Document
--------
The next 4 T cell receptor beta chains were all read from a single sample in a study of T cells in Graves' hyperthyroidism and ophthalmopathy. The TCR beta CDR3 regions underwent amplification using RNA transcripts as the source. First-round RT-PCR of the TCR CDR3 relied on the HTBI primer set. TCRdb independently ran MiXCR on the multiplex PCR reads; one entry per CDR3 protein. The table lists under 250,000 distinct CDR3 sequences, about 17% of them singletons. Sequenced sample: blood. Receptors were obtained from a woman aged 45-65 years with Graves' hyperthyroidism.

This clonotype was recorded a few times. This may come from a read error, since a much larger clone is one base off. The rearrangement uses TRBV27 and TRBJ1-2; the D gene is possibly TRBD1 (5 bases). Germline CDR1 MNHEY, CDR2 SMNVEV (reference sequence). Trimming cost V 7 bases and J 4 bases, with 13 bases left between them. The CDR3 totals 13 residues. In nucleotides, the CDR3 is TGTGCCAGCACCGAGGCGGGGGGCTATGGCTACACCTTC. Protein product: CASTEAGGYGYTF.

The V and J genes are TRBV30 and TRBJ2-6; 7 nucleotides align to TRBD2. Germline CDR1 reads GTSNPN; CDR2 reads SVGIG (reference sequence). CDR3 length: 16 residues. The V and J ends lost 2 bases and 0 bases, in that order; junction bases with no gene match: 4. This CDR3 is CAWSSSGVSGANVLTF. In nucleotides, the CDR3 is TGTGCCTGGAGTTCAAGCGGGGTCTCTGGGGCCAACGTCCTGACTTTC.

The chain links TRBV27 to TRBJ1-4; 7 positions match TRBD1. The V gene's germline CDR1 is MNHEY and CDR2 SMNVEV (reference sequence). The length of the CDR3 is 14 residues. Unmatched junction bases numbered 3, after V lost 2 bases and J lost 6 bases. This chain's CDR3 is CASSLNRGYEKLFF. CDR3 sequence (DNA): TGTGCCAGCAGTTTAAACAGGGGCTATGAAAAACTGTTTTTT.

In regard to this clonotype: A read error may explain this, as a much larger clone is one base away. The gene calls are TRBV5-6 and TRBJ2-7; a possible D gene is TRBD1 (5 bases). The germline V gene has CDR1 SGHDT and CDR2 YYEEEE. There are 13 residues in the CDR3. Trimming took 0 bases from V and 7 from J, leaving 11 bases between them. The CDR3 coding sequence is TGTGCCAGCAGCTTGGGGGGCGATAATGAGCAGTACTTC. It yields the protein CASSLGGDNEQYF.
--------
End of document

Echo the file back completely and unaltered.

The next 4 T cell receptor beta chains were all read from a single sample in a study of T cells in Graves' hyperthyroidism and ophthalmopathy. The TCR beta CDR3 regions underwent amplification using RNA transcripts as the source. First-round RT-PCR of the TCR CDR3 relied on the HTBI primer set. TCRdb independently ran MiXCR on the multiplex PCR reads; one entry per CDR3 protein. The table lists under 250,000 distinct CDR3 sequences, about 17% of them singletons. Sequenced sample: blood. Receptors were obtained from a woman aged 45-65 years with Graves' hyperthyroidism.

This clonotype was recorded a few times. This may come from a read error, since a much larger clone is one base off. The rearrangement uses TRBV27 and TRBJ1-2; the D gene is possibly TRBD1 (5 bases). Germline CDR1 MNHEY, CDR2 SMNVEV (reference sequence). Trimming cost V 7 bases and J 4 bases, with 13 bases left between them. The CDR3 totals 13 residues. In nucleotides, the CDR3 is TGTGCCAGCACCGAGGCGGGGGGCTATGGCTACACCTTC. Protein product: CASTEAGGYGYTF.

The V and J genes are TRBV30 and TRBJ2-6; 7 nucleotides align to TRBD2. Germline CDR1 reads GTSNPN; CDR2 reads SVGIG (reference sequence). CDR3 length: 16 residues. The V and J ends lost 2 bases and 0 bases, in that order; junction bases with no gene match: 4. This CDR3 is CAWSSSGVSGANVLTF. In nucleotides, the CDR3 is TGTGCCTGGAGTTCAAGCGGGGTCTCTGGGGCCAACGTCCTGACTTTC.

The chain links TRBV27 to TRBJ1-4; 7 positions match TRBD1. The V gene's germline CDR1 is MNHEY and CDR2 SMNVEV (reference sequence). The length of the CDR3 is 14 residues. Unmatched junction bases numbered 3, after V lost 2 bases and J lost 6 bases. This chain's CDR3 is CASSLNRGYEKLFF. CDR3 sequence (DNA): TGTGCCAGCAGTTTAAACAGGGGCTATGAAAAACTGTTTTTT.

In regard to this clonotype: A read error may explain this, as a much larger clone is one base away. The gene calls are TRBV5-6 and TRBJ2-7; a possible D gene is TRBD1 (5 bases). The germline V gene has CDR1 SGHDT and CDR2 YYEEEE. There are 13 residues in the CDR3. Trimming took 0 bases from V and 7 from J, leaving 11 bases between them. The CDR3 coding sequence is TGTGCCAGCAGCTTGGGGGGCGATAATGAGCAGTACTTC. It yields the protein CASSLGGDNEQYF.